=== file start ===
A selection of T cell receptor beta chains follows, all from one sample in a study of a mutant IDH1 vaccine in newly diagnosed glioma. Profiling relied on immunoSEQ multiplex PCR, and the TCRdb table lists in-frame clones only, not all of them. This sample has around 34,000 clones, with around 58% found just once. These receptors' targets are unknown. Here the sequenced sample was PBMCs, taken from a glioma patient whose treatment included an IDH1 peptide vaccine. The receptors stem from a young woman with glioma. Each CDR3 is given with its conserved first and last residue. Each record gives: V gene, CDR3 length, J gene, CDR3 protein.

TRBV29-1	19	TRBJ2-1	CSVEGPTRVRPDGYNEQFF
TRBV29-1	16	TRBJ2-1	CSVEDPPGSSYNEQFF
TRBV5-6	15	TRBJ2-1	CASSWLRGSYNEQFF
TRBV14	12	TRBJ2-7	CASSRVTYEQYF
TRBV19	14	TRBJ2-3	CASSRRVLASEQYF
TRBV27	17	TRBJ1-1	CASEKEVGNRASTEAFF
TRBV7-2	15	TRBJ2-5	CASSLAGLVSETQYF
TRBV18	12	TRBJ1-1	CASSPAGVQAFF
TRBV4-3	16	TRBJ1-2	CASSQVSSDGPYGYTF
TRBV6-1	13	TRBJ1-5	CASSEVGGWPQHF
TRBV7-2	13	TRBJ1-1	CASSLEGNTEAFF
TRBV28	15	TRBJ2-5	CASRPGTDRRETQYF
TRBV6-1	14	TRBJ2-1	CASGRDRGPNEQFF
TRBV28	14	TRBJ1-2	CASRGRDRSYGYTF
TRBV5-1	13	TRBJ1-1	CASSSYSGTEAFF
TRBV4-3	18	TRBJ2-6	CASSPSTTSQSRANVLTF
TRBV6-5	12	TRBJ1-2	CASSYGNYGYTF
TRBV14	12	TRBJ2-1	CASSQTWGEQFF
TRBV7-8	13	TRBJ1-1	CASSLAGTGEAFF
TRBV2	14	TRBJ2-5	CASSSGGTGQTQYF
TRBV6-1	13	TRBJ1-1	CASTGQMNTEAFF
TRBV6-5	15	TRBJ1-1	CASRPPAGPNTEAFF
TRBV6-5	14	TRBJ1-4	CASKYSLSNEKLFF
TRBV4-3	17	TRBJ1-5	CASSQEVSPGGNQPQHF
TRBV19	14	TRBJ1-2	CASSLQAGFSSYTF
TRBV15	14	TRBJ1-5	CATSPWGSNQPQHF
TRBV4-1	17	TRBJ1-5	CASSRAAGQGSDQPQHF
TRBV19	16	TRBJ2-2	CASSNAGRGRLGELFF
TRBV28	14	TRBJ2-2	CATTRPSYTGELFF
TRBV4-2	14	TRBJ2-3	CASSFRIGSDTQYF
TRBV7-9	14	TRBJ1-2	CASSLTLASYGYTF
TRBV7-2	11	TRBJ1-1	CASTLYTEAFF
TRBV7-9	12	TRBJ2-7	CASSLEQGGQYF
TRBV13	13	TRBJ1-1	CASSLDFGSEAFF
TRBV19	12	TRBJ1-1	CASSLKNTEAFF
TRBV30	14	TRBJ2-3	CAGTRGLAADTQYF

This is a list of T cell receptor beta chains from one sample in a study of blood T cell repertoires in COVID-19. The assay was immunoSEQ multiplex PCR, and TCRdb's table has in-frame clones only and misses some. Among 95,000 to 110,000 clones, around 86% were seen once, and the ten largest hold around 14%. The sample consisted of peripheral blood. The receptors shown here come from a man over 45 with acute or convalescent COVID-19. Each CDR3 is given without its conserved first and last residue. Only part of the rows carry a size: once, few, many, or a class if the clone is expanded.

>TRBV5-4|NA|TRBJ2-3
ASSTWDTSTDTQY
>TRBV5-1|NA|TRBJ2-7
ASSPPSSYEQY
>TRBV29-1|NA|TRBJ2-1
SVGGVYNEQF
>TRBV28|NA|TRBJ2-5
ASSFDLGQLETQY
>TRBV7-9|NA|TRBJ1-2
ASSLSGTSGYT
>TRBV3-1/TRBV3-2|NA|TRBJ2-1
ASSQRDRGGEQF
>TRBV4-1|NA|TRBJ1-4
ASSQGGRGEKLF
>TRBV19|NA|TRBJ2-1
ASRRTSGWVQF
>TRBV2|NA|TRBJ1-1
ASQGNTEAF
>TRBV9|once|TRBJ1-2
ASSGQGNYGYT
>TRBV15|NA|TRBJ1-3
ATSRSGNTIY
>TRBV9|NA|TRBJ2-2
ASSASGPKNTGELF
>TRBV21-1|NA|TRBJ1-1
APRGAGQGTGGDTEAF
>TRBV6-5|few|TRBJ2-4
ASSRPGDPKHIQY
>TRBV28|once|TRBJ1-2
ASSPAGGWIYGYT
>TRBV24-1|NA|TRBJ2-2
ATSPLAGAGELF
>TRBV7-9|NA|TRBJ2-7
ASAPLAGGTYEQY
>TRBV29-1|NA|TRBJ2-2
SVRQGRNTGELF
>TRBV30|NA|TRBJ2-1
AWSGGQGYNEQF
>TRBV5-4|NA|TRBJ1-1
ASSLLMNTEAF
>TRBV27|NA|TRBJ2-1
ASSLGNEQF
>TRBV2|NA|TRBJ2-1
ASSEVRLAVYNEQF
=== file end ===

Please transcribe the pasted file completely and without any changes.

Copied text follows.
A selection of T cell receptor beta chains follows, all from one sample in a study of a mutant IDH1 vaccine in newly diagnosed glioma. Profiling relied on immunoSEQ multiplex PCR, and the TCRdb table lists in-frame clones only, not all of them. This sample has around 34,000 clones, with around 58% found just once. These receptors' targets are unknown. Here the sequenced sample was PBMCs, taken from a glioma patient whose treatment included an IDH1 peptide vaccine. The receptors stem from a young woman with glioma. Each CDR3 is given with its conserved first and last residue. Each record gives: V gene, CDR3 length, J gene, CDR3 protein.

TRBV29-1	19	TRBJ2-1	CSVEGPTRVRPDGYNEQFF
TRBV29-1	16	TRBJ2-1	CSVEDPPGSSYNEQFF
TRBV5-6	15	TRBJ2-1	CASSWLRGSYNEQFF
TRBV14	12	TRBJ2-7	CASSRVTYEQYF
TRBV19	14	TRBJ2-3	CASSRRVLASEQYF
TRBV27	17	TRBJ1-1	CASEKEVGNRASTEAFF
TRBV7-2	15	TRBJ2-5	CASSLAGLVSETQYF
TRBV18	12	TRBJ1-1	CASSPAGVQAFF
TRBV4-3	16	TRBJ1-2	CASSQVSSDGPYGYTF
TRBV6-1	13	TRBJ1-5	CASSEVGGWPQHF
TRBV7-2	13	TRBJ1-1	CASSLEGNTEAFF
TRBV28	15	TRBJ2-5	CASRPGTDRRETQYF
TRBV6-1	14	TRBJ2-1	CASGRDRGPNEQFF
TRBV28	14	TRBJ1-2	CASRGRDRSYGYTF
TRBV5-1	13	TRBJ1-1	CASSSYSGTEAFF
TRBV4-3	18	TRBJ2-6	CASSPSTTSQSRANVLTF
TRBV6-5	12	TRBJ1-2	CASSYGNYGYTF
TRBV14	12	TRBJ2-1	CASSQTWGEQFF
TRBV7-8	13	TRBJ1-1	CASSLAGTGEAFF
TRBV2	14	TRBJ2-5	CASSSGGTGQTQYF
TRBV6-1	13	TRBJ1-1	CASTGQMNTEAFF
TRBV6-5	15	TRBJ1-1	CASRPPAGPNTEAFF
TRBV6-5	14	TRBJ1-4	CASKYSLSNEKLFF
TRBV4-3	17	TRBJ1-5	CASSQEVSPGGNQPQHF
TRBV19	14	TRBJ1-2	CASSLQAGFSSYTF
TRBV15	14	TRBJ1-5	CATSPWGSNQPQHF
TRBV4-1	17	TRBJ1-5	CASSRAAGQGSDQPQHF
TRBV19	16	TRBJ2-2	CASSNAGRGRLGELFF
TRBV28	14	TRBJ2-2	CATTRPSYTGELFF
TRBV4-2	14	TRBJ2-3	CASSFRIGSDTQYF
TRBV7-9	14	TRBJ1-2	CASSLTLASYGYTF
TRBV7-2	11	TRBJ1-1	CASTLYTEAFF
TRBV7-9	12	TRBJ2-7	CASSLEQGGQYF
TRBV13	13	TRBJ1-1	CASSLDFGSEAFF
TRBV19	12	TRBJ1-1	CASSLKNTEAFF
TRBV30	14	TRBJ2-3	CAGTRGLAADTQYF

This is a list of T cell receptor beta chains from one sample in a study of blood T cell repertoires in COVID-19. The assay was immunoSEQ multiplex PCR, and TCRdb's table has in-frame clones only and misses some. Among 95,000 to 110,000 clones, around 86% were seen once, and the ten largest hold around 14%. The sample consisted of peripheral blood. The receptors shown here come from a man over 45 with acute or convalescent COVID-19. Each CDR3 is given without its conserved first and last residue. Only part of the rows carry a size: once, few, many, or a class if the clone is expanded.

>TRBV5-4|NA|TRBJ2-3
ASSTWDTSTDTQY
>TRBV5-1|NA|TRBJ2-7
ASSPPSSYEQY
>TRBV29-1|NA|TRBJ2-1
SVGGVYNEQF
>TRBV28|NA|TRBJ2-5
ASSFDLGQLETQY
>TRBV7-9|NA|TRBJ1-2
ASSLSGTSGYT
>TRBV3-1/TRBV3-2|NA|TRBJ2-1
ASSQRDRGGEQF
>TRBV4-1|NA|TRBJ1-4
ASSQGGRGEKLF
>TRBV19|NA|TRBJ2-1
ASRRTSGWVQF
>TRBV2|NA|TRBJ1-1
ASQGNTEAF
>TRBV9|once|TRBJ1-2
ASSGQGNYGYT
>TRBV15|NA|TRBJ1-3
ATSRSGNTIY
>TRBV9|NA|TRBJ2-2
ASSASGPKNTGELF
>TRBV21-1|NA|TRBJ1-1
APRGAGQGTGGDTEAF
>TRBV6-5|few|TRBJ2-4
ASSRPGDPKHIQY
>TRBV28|once|TRBJ1-2
ASSPAGGWIYGYT
>TRBV24-1|NA|TRBJ2-2
ATSPLAGAGELF
>TRBV7-9|NA|TRBJ2-7
ASAPLAGGTYEQY
>TRBV29-1|NA|TRBJ2-2
SVRQGRNTGELF
>TRBV30|NA|TRBJ2-1
AWSGGQGYNEQF
>TRBV5-4|NA|TRBJ1-1
ASSLLMNTEAF
>TRBV27|NA|TRBJ2-1
ASSLGNEQF
>TRBV2|NA|TRBJ2-1
ASSEVRLAVYNEQF